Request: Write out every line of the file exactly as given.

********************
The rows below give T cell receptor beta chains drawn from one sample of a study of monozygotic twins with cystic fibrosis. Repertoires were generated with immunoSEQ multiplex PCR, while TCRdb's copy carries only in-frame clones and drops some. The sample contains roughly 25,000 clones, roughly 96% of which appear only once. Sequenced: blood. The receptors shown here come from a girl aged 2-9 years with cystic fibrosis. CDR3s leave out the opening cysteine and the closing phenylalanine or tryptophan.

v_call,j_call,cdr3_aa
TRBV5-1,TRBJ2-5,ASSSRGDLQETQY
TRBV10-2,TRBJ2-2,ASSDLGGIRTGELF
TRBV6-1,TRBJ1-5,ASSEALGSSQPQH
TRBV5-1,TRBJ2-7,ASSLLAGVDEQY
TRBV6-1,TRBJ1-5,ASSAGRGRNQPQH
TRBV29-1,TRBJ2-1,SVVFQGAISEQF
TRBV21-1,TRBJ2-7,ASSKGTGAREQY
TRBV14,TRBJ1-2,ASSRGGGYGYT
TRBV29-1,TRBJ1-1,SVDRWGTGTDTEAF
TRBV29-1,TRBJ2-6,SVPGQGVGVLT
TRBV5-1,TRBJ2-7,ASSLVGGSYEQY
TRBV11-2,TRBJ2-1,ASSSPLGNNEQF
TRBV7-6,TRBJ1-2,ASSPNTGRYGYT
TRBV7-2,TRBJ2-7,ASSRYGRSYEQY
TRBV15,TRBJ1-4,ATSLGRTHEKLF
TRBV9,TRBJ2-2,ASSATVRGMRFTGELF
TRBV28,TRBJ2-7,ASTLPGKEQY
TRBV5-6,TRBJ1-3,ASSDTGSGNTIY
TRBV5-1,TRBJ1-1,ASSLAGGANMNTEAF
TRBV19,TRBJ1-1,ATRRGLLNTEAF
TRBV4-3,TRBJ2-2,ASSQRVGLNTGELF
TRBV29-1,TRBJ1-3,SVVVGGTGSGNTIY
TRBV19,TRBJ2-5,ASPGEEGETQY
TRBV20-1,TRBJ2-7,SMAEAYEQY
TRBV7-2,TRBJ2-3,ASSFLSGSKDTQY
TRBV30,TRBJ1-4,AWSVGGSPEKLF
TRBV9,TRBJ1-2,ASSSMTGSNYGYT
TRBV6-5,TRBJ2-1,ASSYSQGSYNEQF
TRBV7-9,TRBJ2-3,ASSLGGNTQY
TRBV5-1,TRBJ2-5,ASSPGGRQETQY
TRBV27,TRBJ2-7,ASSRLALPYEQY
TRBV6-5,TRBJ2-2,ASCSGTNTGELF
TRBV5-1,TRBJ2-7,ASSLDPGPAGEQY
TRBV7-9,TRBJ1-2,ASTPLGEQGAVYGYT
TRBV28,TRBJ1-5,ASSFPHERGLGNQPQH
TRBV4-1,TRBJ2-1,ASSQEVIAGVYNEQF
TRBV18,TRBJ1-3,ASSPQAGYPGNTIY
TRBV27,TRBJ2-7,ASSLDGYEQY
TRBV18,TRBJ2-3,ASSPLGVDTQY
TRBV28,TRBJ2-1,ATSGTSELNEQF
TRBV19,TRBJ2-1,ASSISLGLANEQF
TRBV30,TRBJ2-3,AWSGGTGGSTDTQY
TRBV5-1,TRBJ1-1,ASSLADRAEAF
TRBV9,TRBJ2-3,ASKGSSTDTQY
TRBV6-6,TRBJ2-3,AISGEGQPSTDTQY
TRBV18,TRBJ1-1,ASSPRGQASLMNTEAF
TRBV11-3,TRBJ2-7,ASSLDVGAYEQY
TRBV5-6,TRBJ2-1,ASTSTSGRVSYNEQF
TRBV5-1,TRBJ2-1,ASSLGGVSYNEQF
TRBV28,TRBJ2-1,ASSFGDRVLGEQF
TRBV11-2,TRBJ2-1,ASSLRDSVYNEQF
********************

The rows below give T cell receptor beta chains drawn from one sample of a study of monozygotic twins with cystic fibrosis. Repertoires were generated with immunoSEQ multiplex PCR, while TCRdb's copy carries only in-frame clones and drops some. The sample contains roughly 25,000 clones, roughly 96% of which appear only once. Sequenced: blood. The receptors shown here come from a girl aged 2-9 years with cystic fibrosis. CDR3s leave out the opening cysteine and the closing phenylalanine or tryptophan.

v_call,j_call,cdr3_aa
TRBV5-1,TRBJ2-5,ASSSRGDLQETQY
TRBV10-2,TRBJ2-2,ASSDLGGIRTGELF
TRBV6-1,TRBJ1-5,ASSEALGSSQPQH
TRBV5-1,TRBJ2-7,ASSLLAGVDEQY
TRBV6-1,TRBJ1-5,ASSAGRGRNQPQH
TRBV29-1,TRBJ2-1,SVVFQGAISEQF
TRBV21-1,TRBJ2-7,ASSKGTGAREQY
TRBV14,TRBJ1-2,ASSRGGGYGYT
TRBV29-1,TRBJ1-1,SVDRWGTGTDTEAF
TRBV29-1,TRBJ2-6,SVPGQGVGVLT
TRBV5-1,TRBJ2-7,ASSLVGGSYEQY
TRBV11-2,TRBJ2-1,ASSSPLGNNEQF
TRBV7-6,TRBJ1-2,ASSPNTGRYGYT
TRBV7-2,TRBJ2-7,ASSRYGRSYEQY
TRBV15,TRBJ1-4,ATSLGRTHEKLF
TRBV9,TRBJ2-2,ASSATVRGMRFTGELF
TRBV28,TRBJ2-7,ASTLPGKEQY
TRBV5-6,TRBJ1-3,ASSDTGSGNTIY
TRBV5-1,TRBJ1-1,ASSLAGGANMNTEAF
TRBV19,TRBJ1-1,ATRRGLLNTEAF
TRBV4-3,TRBJ2-2,ASSQRVGLNTGELF
TRBV29-1,TRBJ1-3,SVVVGGTGSGNTIY
TRBV19,TRBJ2-5,ASPGEEGETQY
TRBV20-1,TRBJ2-7,SMAEAYEQY
TRBV7-2,TRBJ2-3,ASSFLSGSKDTQY
TRBV30,TRBJ1-4,AWSVGGSPEKLF
TRBV9,TRBJ1-2,ASSSMTGSNYGYT
TRBV6-5,TRBJ2-1,ASSYSQGSYNEQF
TRBV7-9,TRBJ2-3,ASSLGGNTQY
TRBV5-1,TRBJ2-5,ASSPGGRQETQY
TRBV27,TRBJ2-7,ASSRLALPYEQY
TRBV6-5,TRBJ2-2,ASCSGTNTGELF
TRBV5-1,TRBJ2-7,ASSLDPGPAGEQY
TRBV7-9,TRBJ1-2,ASTPLGEQGAVYGYT
TRBV28,TRBJ1-5,ASSFPHERGLGNQPQH
TRBV4-1,TRBJ2-1,ASSQEVIAGVYNEQF
TRBV18,TRBJ1-3,ASSPQAGYPGNTIY
TRBV27,TRBJ2-7,ASSLDGYEQY
TRBV18,TRBJ2-3,ASSPLGVDTQY
TRBV28,TRBJ2-1,ATSGTSELNEQF
TRBV19,TRBJ2-1,ASSISLGLANEQF
TRBV30,TRBJ2-3,AWSGGTGGSTDTQY
TRBV5-1,TRBJ1-1,ASSLADRAEAF
TRBV9,TRBJ2-3,ASKGSSTDTQY
TRBV6-6,TRBJ2-3,AISGEGQPSTDTQY
TRBV18,TRBJ1-1,ASSPRGQASLMNTEAF
TRBV11-3,TRBJ2-7,ASSLDVGAYEQY
TRBV5-6,TRBJ2-1,ASTSTSGRVSYNEQF
TRBV5-1,TRBJ2-1,ASSLGGVSYNEQF
TRBV28,TRBJ2-1,ASSFGDRVLGEQF
TRBV11-2,TRBJ2-1,ASSLRDSVYNEQF